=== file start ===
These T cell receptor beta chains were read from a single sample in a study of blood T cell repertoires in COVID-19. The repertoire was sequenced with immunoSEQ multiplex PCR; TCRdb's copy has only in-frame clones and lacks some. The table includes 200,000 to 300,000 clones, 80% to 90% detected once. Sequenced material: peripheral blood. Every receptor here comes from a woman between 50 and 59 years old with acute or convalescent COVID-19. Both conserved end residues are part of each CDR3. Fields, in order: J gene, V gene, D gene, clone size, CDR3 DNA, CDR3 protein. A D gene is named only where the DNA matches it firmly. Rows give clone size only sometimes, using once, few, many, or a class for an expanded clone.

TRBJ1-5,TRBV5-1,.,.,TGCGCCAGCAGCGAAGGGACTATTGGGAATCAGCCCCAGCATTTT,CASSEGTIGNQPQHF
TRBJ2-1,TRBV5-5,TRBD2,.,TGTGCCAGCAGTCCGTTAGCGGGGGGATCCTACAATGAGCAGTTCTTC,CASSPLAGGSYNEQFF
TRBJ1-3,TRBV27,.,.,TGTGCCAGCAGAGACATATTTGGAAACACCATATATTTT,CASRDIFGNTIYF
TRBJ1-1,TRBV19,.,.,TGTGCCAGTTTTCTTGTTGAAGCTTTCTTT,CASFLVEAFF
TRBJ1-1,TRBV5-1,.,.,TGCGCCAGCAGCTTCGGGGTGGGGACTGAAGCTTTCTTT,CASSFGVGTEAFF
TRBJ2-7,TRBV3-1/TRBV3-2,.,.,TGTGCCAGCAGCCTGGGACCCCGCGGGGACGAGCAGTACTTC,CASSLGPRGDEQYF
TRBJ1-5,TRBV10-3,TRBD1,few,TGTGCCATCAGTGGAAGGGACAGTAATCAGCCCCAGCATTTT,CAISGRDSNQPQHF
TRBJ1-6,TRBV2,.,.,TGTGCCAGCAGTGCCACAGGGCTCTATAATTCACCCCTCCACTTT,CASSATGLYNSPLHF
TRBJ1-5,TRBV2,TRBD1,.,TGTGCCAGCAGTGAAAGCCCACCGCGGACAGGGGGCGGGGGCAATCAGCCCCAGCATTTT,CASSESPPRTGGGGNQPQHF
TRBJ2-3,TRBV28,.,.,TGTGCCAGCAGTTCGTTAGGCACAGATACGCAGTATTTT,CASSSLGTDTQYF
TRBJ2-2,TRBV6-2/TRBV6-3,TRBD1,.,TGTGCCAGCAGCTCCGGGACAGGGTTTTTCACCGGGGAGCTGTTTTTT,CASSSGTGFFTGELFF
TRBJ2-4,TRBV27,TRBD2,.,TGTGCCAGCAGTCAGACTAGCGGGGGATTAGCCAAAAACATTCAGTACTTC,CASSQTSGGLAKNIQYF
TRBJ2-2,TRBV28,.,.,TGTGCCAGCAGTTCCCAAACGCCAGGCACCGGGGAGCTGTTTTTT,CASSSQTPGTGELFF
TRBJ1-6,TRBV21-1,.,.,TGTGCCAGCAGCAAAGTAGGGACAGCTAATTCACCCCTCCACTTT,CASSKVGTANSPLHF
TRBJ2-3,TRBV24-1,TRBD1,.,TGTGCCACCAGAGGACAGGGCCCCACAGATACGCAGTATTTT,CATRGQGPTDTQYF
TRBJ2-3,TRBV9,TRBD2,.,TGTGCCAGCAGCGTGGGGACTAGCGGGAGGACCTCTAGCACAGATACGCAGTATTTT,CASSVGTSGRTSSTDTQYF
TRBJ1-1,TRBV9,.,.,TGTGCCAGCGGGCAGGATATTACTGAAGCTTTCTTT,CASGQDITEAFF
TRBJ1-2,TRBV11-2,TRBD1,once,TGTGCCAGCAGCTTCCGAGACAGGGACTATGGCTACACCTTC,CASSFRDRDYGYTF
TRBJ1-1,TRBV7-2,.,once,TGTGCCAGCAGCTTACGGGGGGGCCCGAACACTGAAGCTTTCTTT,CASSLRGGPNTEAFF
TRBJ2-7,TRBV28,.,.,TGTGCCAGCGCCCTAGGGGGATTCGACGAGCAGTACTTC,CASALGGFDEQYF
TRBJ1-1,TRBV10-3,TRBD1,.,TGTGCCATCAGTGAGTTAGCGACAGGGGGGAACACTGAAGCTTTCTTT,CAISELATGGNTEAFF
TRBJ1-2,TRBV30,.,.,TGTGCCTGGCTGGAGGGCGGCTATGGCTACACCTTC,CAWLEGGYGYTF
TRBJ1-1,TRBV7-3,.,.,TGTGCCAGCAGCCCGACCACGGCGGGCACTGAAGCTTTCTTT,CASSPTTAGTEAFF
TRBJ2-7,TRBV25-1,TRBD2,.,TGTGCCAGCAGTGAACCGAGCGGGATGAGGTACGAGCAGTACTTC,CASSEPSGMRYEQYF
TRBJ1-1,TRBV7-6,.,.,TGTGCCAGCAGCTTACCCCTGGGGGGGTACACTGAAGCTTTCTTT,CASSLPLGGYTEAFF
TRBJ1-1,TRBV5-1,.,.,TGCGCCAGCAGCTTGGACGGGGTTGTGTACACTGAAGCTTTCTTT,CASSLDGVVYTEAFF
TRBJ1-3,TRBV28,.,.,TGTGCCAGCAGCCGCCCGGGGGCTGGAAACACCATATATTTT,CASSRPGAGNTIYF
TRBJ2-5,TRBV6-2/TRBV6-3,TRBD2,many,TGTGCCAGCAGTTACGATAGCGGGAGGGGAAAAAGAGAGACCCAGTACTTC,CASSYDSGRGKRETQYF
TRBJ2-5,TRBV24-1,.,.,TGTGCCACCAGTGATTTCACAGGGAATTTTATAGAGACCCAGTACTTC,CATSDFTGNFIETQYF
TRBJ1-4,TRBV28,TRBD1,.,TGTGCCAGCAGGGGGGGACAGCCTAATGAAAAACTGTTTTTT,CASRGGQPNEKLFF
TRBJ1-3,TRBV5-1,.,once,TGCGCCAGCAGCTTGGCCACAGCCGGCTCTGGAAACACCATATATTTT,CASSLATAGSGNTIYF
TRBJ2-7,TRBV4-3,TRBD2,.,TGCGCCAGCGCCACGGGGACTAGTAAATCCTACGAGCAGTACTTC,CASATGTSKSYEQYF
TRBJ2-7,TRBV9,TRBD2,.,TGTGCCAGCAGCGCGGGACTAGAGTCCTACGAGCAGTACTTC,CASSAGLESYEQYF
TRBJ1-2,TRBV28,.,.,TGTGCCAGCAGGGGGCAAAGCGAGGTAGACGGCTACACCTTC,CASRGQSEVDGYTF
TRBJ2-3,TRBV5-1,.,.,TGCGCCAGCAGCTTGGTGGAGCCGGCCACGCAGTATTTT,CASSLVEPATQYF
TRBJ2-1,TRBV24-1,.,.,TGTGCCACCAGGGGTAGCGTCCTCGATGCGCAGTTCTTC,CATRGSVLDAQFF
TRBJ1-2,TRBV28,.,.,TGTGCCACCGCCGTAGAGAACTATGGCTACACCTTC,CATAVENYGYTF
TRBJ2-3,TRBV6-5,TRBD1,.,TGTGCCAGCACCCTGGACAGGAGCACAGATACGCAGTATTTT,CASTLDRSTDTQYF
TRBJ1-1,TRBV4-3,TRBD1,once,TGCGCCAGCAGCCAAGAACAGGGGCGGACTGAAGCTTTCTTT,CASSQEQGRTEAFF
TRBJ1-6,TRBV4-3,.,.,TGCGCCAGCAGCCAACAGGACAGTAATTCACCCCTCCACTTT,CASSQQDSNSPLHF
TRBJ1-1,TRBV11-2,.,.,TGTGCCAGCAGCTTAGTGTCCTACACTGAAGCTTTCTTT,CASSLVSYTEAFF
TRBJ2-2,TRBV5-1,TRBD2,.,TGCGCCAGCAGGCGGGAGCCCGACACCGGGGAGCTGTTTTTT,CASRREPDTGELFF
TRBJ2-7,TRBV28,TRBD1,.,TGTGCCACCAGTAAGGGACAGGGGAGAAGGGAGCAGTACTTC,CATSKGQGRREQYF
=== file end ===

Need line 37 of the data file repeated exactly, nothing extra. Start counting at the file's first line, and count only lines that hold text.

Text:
TRBJ2-1,TRBV24-1,.,.,TGTGCCACCAGGGGTAGCGTCCTCGATGCGCAGTTCTTC,CATRGSVLDAQFF